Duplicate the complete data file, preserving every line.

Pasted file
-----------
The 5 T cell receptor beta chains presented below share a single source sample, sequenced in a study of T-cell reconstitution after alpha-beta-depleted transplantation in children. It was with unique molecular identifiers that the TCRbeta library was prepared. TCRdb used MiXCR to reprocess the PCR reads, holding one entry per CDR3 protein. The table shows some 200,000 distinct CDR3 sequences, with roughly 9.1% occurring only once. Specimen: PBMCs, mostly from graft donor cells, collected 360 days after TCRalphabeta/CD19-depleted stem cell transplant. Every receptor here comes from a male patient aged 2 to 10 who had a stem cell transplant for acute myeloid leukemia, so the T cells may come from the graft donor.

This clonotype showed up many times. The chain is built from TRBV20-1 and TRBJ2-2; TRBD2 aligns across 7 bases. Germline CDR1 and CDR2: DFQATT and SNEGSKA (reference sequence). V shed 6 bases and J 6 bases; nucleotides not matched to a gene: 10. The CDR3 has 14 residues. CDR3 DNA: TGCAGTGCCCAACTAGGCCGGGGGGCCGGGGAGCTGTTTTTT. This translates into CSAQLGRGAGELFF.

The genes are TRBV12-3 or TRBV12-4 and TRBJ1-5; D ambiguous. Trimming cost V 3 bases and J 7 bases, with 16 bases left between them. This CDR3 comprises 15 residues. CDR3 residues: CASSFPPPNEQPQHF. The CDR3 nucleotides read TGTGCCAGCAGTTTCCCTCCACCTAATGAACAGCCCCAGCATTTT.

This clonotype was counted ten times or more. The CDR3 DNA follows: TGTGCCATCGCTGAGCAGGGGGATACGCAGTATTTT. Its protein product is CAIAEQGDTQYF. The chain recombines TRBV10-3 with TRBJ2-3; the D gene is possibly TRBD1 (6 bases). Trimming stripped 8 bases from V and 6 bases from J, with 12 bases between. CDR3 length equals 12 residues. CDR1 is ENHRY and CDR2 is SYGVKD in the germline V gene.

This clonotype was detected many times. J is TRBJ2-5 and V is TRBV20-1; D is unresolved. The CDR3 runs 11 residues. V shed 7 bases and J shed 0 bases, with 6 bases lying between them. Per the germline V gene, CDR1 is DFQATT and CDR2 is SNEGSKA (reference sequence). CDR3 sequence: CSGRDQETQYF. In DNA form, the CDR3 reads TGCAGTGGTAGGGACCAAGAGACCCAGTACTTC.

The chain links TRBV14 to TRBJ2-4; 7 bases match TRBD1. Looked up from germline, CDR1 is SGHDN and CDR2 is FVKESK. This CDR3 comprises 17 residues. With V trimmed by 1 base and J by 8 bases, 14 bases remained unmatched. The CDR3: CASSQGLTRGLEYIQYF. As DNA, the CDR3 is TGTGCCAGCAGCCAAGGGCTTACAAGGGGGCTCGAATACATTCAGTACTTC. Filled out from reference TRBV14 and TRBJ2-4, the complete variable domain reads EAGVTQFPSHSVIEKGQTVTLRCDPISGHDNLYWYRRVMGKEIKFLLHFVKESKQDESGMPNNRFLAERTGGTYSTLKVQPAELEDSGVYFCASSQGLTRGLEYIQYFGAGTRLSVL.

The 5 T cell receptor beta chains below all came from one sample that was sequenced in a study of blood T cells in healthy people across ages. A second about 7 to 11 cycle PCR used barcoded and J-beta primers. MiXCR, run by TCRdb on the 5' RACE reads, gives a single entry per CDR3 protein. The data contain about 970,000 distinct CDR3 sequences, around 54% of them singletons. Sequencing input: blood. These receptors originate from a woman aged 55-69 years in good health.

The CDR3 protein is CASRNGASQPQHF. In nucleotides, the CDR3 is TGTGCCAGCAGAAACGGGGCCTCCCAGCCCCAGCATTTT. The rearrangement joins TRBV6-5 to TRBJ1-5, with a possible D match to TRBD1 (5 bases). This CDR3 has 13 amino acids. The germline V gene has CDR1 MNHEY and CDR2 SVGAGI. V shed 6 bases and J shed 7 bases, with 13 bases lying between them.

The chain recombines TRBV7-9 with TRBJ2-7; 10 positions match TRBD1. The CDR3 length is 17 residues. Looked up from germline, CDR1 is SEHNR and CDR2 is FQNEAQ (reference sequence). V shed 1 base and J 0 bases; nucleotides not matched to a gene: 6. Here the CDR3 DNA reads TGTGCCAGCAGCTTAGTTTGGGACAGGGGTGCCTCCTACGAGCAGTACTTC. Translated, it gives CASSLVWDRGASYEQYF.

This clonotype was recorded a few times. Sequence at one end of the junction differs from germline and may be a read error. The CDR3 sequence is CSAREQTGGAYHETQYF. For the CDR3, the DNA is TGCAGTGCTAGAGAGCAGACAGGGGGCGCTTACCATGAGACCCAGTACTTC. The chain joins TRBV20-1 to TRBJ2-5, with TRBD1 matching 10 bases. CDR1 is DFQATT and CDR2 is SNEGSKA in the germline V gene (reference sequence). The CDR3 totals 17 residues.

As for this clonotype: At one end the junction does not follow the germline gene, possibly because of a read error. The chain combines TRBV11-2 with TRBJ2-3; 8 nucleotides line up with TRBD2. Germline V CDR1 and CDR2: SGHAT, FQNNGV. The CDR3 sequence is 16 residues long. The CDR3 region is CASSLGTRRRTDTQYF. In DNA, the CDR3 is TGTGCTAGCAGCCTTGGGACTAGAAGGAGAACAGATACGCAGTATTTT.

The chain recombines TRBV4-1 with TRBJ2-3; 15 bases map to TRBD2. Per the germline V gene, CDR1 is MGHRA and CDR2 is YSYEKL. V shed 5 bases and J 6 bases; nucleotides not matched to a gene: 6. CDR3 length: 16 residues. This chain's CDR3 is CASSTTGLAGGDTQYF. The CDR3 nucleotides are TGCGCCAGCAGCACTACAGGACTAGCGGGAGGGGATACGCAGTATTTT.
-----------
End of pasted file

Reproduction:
The 5 T cell receptor beta chains presented below share a single source sample, sequenced in a study of T-cell reconstitution after alpha-beta-depleted transplantation in children. It was with unique molecular identifiers that the TCRbeta library was prepared. TCRdb used MiXCR to reprocess the PCR reads, holding one entry per CDR3 protein. The table shows some 200,000 distinct CDR3 sequences, with roughly 9.1% occurring only once. Specimen: PBMCs, mostly from graft donor cells, collected 360 days after TCRalphabeta/CD19-depleted stem cell transplant. Every receptor here comes from a male patient aged 2 to 10 who had a stem cell transplant for acute myeloid leukemia, so the T cells may come from the graft donor.

This clonotype showed up many times. The chain is built from TRBV20-1 and TRBJ2-2; TRBD2 aligns across 7 bases. Germline CDR1 and CDR2: DFQATT and SNEGSKA (reference sequence). V shed 6 bases and J 6 bases; nucleotides not matched to a gene: 10. The CDR3 has 14 residues. CDR3 DNA: TGCAGTGCCCAACTAGGCCGGGGGGCCGGGGAGCTGTTTTTT. This translates into CSAQLGRGAGELFF.

The genes are TRBV12-3 or TRBV12-4 and TRBJ1-5; D ambiguous. Trimming cost V 3 bases and J 7 bases, with 16 bases left between them. This CDR3 comprises 15 residues. CDR3 residues: CASSFPPPNEQPQHF. The CDR3 nucleotides read TGTGCCAGCAGTTTCCCTCCACCTAATGAACAGCCCCAGCATTTT.

This clonotype was counted ten times or more. The CDR3 DNA follows: TGTGCCATCGCTGAGCAGGGGGATACGCAGTATTTT. Its protein product is CAIAEQGDTQYF. The chain recombines TRBV10-3 with TRBJ2-3; the D gene is possibly TRBD1 (6 bases). Trimming stripped 8 bases from V and 6 bases from J, with 12 bases between. CDR3 length equals 12 residues. CDR1 is ENHRY and CDR2 is SYGVKD in the germline V gene.

This clonotype was detected many times. J is TRBJ2-5 and V is TRBV20-1; D is unresolved. The CDR3 runs 11 residues. V shed 7 bases and J shed 0 bases, with 6 bases lying between them. Per the germline V gene, CDR1 is DFQATT and CDR2 is SNEGSKA (reference sequence). CDR3 sequence: CSGRDQETQYF. In DNA form, the CDR3 reads TGCAGTGGTAGGGACCAAGAGACCCAGTACTTC.

The chain links TRBV14 to TRBJ2-4; 7 bases match TRBD1. Looked up from germline, CDR1 is SGHDN and CDR2 is FVKESK. This CDR3 comprises 17 residues. With V trimmed by 1 base and J by 8 bases, 14 bases remained unmatched. The CDR3: CASSQGLTRGLEYIQYF. As DNA, the CDR3 is TGTGCCAGCAGCCAAGGGCTTACAAGGGGGCTCGAATACATTCAGTACTTC. Filled out from reference TRBV14 and TRBJ2-4, the complete variable domain reads EAGVTQFPSHSVIEKGQTVTLRCDPISGHDNLYWYRRVMGKEIKFLLHFVKESKQDESGMPNNRFLAERTGGTYSTLKVQPAELEDSGVYFCASSQGLTRGLEYIQYFGAGTRLSVL.

The 5 T cell receptor beta chains below all came from one sample that was sequenced in a study of blood T cells in healthy people across ages. A second about 7 to 11 cycle PCR used barcoded and J-beta primers. MiXCR, run by TCRdb on the 5' RACE reads, gives a single entry per CDR3 protein. The data contain about 970,000 distinct CDR3 sequences, around 54% of them singletons. Sequencing input: blood. These receptors originate from a woman aged 55-69 years in good health.

The CDR3 protein is CASRNGASQPQHF. In nucleotides, the CDR3 is TGTGCCAGCAGAAACGGGGCCTCCCAGCCCCAGCATTTT. The rearrangement joins TRBV6-5 to TRBJ1-5, with a possible D match to TRBD1 (5 bases). This CDR3 has 13 amino acids. The germline V gene has CDR1 MNHEY and CDR2 SVGAGI. V shed 6 bases and J shed 7 bases, with 13 bases lying between them.

The chain recombines TRBV7-9 with TRBJ2-7; 10 positions match TRBD1. The CDR3 length is 17 residues. Looked up from germline, CDR1 is SEHNR and CDR2 is FQNEAQ (reference sequence). V shed 1 base and J 0 bases; nucleotides not matched to a gene: 6. Here the CDR3 DNA reads TGTGCCAGCAGCTTAGTTTGGGACAGGGGTGCCTCCTACGAGCAGTACTTC. Translated, it gives CASSLVWDRGASYEQYF.

This clonotype was recorded a few times. Sequence at one end of the junction differs from germline and may be a read error. The CDR3 sequence is CSAREQTGGAYHETQYF. For the CDR3, the DNA is TGCAGTGCTAGAGAGCAGACAGGGGGCGCTTACCATGAGACCCAGTACTTC. The chain joins TRBV20-1 to TRBJ2-5, with TRBD1 matching 10 bases. CDR1 is DFQATT and CDR2 is SNEGSKA in the germline V gene (reference sequence). The CDR3 totals 17 residues.

As for this clonotype: At one end the junction does not follow the germline gene, possibly because of a read error. The chain combines TRBV11-2 with TRBJ2-3; 8 nucleotides line up with TRBD2. Germline V CDR1 and CDR2: SGHAT, FQNNGV. The CDR3 sequence is 16 residues long. The CDR3 region is CASSLGTRRRTDTQYF. In DNA, the CDR3 is TGTGCTAGCAGCCTTGGGACTAGAAGGAGAACAGATACGCAGTATTTT.

The chain recombines TRBV4-1 with TRBJ2-3; 15 bases map to TRBD2. Per the germline V gene, CDR1 is MGHRA and CDR2 is YSYEKL. V shed 5 bases and J 6 bases; nucleotides not matched to a gene: 6. CDR3 length: 16 residues. This chain's CDR3 is CASSTTGLAGGDTQYF. The CDR3 nucleotides are TGCGCCAGCAGCACTACAGGACTAGCGGGAGGGGATACGCAGTATTTT.